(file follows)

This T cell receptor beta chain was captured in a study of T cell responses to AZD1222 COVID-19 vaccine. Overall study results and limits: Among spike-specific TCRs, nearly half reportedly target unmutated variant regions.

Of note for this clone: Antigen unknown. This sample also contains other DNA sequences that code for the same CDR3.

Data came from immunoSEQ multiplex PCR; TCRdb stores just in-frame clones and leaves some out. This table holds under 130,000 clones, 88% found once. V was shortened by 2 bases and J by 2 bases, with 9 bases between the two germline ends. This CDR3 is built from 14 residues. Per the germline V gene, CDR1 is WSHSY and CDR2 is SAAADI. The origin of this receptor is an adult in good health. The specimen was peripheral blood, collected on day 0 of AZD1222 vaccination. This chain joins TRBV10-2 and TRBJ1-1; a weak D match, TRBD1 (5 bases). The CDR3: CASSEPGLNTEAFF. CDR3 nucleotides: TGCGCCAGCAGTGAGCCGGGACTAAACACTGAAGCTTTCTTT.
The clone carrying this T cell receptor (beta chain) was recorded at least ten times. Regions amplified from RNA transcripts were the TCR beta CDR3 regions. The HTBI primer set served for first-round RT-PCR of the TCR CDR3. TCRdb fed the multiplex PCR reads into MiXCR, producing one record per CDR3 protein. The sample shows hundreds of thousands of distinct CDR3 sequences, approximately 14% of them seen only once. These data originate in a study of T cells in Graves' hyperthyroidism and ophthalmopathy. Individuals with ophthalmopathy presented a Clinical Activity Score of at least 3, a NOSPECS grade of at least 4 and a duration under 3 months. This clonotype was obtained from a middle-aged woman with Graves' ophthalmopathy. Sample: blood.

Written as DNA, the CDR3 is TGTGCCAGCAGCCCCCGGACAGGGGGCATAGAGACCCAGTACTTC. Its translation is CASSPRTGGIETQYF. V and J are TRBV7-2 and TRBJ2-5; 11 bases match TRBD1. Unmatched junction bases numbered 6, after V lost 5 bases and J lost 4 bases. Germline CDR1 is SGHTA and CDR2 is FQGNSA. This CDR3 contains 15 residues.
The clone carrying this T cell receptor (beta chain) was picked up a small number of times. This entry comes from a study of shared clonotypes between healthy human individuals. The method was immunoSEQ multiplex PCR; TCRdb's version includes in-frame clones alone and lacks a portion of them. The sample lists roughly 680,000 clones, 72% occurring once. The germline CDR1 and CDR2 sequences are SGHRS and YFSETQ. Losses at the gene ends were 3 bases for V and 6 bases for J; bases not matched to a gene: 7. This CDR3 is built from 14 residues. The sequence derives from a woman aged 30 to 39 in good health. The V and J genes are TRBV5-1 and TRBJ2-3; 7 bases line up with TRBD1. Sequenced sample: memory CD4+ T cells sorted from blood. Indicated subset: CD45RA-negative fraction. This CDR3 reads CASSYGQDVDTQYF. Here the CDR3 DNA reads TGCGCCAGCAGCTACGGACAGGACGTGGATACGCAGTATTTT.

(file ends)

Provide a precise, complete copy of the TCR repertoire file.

This T cell receptor beta chain was captured in a study of T cell responses to AZD1222 COVID-19 vaccine. Overall study results and limits: Among spike-specific TCRs, nearly half reportedly target unmutated variant regions.

Of note for this clone: Antigen unknown. This sample also contains other DNA sequences that code for the same CDR3.

Data came from immunoSEQ multiplex PCR; TCRdb stores just in-frame clones and leaves some out. This table holds under 130,000 clones, 88% found once. V was shortened by 2 bases and J by 2 bases, with 9 bases between the two germline ends. This CDR3 is built from 14 residues. Per the germline V gene, CDR1 is WSHSY and CDR2 is SAAADI. The origin of this receptor is an adult in good health. The specimen was peripheral blood, collected on day 0 of AZD1222 vaccination. This chain joins TRBV10-2 and TRBJ1-1; a weak D match, TRBD1 (5 bases). The CDR3: CASSEPGLNTEAFF. CDR3 nucleotides: TGCGCCAGCAGTGAGCCGGGACTAAACACTGAAGCTTTCTTT.
The clone carrying this T cell receptor (beta chain) was recorded at least ten times. Regions amplified from RNA transcripts were the TCR beta CDR3 regions. The HTBI primer set served for first-round RT-PCR of the TCR CDR3. TCRdb fed the multiplex PCR reads into MiXCR, producing one record per CDR3 protein. The sample shows hundreds of thousands of distinct CDR3 sequences, approximately 14% of them seen only once. These data originate in a study of T cells in Graves' hyperthyroidism and ophthalmopathy. Individuals with ophthalmopathy presented a Clinical Activity Score of at least 3, a NOSPECS grade of at least 4 and a duration under 3 months. This clonotype was obtained from a middle-aged woman with Graves' ophthalmopathy. Sample: blood.

Written as DNA, the CDR3 is TGTGCCAGCAGCCCCCGGACAGGGGGCATAGAGACCCAGTACTTC. Its translation is CASSPRTGGIETQYF. V and J are TRBV7-2 and TRBJ2-5; 11 bases match TRBD1. Unmatched junction bases numbered 6, after V lost 5 bases and J lost 4 bases. Germline CDR1 is SGHTA and CDR2 is FQGNSA. This CDR3 contains 15 residues.
The clone carrying this T cell receptor (beta chain) was picked up a small number of times. This entry comes from a study of shared clonotypes between healthy human individuals. The method was immunoSEQ multiplex PCR; TCRdb's version includes in-frame clones alone and lacks a portion of them. The sample lists roughly 680,000 clones, 72% occurring once. The germline CDR1 and CDR2 sequences are SGHRS and YFSETQ. Losses at the gene ends were 3 bases for V and 6 bases for J; bases not matched to a gene: 7. This CDR3 is built from 14 residues. The sequence derives from a woman aged 30 to 39 in good health. The V and J genes are TRBV5-1 and TRBJ2-3; 7 bases line up with TRBD1. Sequenced sample: memory CD4+ T cells sorted from blood. Indicated subset: CD45RA-negative fraction. This CDR3 reads CASSYGQDVDTQYF. Here the CDR3 DNA reads TGCGCCAGCAGCTACGGACAGGACGTGGATACGCAGTATTTT.